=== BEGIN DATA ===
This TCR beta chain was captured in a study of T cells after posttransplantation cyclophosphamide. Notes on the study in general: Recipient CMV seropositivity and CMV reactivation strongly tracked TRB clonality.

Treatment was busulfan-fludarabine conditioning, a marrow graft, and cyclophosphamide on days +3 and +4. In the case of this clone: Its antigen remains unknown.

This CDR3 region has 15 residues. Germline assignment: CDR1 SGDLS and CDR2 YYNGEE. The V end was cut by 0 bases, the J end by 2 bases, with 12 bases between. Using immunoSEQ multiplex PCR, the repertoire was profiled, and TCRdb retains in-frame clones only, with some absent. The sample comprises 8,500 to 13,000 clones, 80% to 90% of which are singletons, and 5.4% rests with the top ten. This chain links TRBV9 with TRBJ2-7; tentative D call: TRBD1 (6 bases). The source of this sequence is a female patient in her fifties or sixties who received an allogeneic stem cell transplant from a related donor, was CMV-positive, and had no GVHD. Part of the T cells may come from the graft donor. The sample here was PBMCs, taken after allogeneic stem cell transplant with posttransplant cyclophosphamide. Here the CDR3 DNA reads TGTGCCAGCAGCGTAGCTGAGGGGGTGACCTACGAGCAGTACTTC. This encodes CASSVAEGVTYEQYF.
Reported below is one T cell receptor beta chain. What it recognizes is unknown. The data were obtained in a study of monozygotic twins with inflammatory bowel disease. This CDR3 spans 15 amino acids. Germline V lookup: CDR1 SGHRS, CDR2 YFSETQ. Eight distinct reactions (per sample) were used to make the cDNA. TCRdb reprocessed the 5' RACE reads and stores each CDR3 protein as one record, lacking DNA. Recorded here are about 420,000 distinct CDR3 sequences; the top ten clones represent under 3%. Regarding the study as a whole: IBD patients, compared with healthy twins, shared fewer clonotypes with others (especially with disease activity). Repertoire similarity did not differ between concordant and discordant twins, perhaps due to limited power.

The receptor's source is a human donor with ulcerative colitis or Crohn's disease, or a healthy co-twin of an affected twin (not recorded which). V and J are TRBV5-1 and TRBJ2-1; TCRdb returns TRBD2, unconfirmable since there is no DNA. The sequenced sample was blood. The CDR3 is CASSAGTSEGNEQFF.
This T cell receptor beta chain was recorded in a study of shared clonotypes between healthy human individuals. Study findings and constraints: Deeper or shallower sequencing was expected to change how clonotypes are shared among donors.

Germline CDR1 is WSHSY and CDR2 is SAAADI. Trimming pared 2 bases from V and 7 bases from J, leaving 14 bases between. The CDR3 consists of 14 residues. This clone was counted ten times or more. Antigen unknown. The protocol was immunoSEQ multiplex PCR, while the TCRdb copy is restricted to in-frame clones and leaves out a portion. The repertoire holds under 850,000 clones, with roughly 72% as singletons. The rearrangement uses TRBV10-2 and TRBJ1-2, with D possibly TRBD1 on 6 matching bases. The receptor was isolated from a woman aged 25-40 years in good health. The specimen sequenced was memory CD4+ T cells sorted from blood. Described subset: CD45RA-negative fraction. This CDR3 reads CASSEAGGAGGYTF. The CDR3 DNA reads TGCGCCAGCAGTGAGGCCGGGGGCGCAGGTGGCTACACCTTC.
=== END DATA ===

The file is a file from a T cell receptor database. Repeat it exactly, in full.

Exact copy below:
This TCR beta chain was captured in a study of T cells after posttransplantation cyclophosphamide. Notes on the study in general: Recipient CMV seropositivity and CMV reactivation strongly tracked TRB clonality.

Treatment was busulfan-fludarabine conditioning, a marrow graft, and cyclophosphamide on days +3 and +4. In the case of this clone: Its antigen remains unknown.

This CDR3 region has 15 residues. Germline assignment: CDR1 SGDLS and CDR2 YYNGEE. The V end was cut by 0 bases, the J end by 2 bases, with 12 bases between. Using immunoSEQ multiplex PCR, the repertoire was profiled, and TCRdb retains in-frame clones only, with some absent. The sample comprises 8,500 to 13,000 clones, 80% to 90% of which are singletons, and 5.4% rests with the top ten. This chain links TRBV9 with TRBJ2-7; tentative D call: TRBD1 (6 bases). The source of this sequence is a female patient in her fifties or sixties who received an allogeneic stem cell transplant from a related donor, was CMV-positive, and had no GVHD. Part of the T cells may come from the graft donor. The sample here was PBMCs, taken after allogeneic stem cell transplant with posttransplant cyclophosphamide. Here the CDR3 DNA reads TGTGCCAGCAGCGTAGCTGAGGGGGTGACCTACGAGCAGTACTTC. This encodes CASSVAEGVTYEQYF.
Reported below is one T cell receptor beta chain. What it recognizes is unknown. The data were obtained in a study of monozygotic twins with inflammatory bowel disease. This CDR3 spans 15 amino acids. Germline V lookup: CDR1 SGHRS, CDR2 YFSETQ. Eight distinct reactions (per sample) were used to make the cDNA. TCRdb reprocessed the 5' RACE reads and stores each CDR3 protein as one record, lacking DNA. Recorded here are about 420,000 distinct CDR3 sequences; the top ten clones represent under 3%. Regarding the study as a whole: IBD patients, compared with healthy twins, shared fewer clonotypes with others (especially with disease activity). Repertoire similarity did not differ between concordant and discordant twins, perhaps due to limited power.

The receptor's source is a human donor with ulcerative colitis or Crohn's disease, or a healthy co-twin of an affected twin (not recorded which). V and J are TRBV5-1 and TRBJ2-1; TCRdb returns TRBD2, unconfirmable since there is no DNA. The sequenced sample was blood. The CDR3 is CASSAGTSEGNEQFF.
This T cell receptor beta chain was recorded in a study of shared clonotypes between healthy human individuals. Study findings and constraints: Deeper or shallower sequencing was expected to change how clonotypes are shared among donors.

Germline CDR1 is WSHSY and CDR2 is SAAADI. Trimming pared 2 bases from V and 7 bases from J, leaving 14 bases between. The CDR3 consists of 14 residues. This clone was counted ten times or more. Antigen unknown. The protocol was immunoSEQ multiplex PCR, while the TCRdb copy is restricted to in-frame clones and leaves out a portion. The repertoire holds under 850,000 clones, with roughly 72% as singletons. The rearrangement uses TRBV10-2 and TRBJ1-2, with D possibly TRBD1 on 6 matching bases. The receptor was isolated from a woman aged 25-40 years in good health. The specimen sequenced was memory CD4+ T cells sorted from blood. Described subset: CD45RA-negative fraction. This CDR3 reads CASSEAGGAGGYTF. The CDR3 DNA reads TGCGCCAGCAGTGAGGCCGGGGGCGCAGGTGGCTACACCTTC.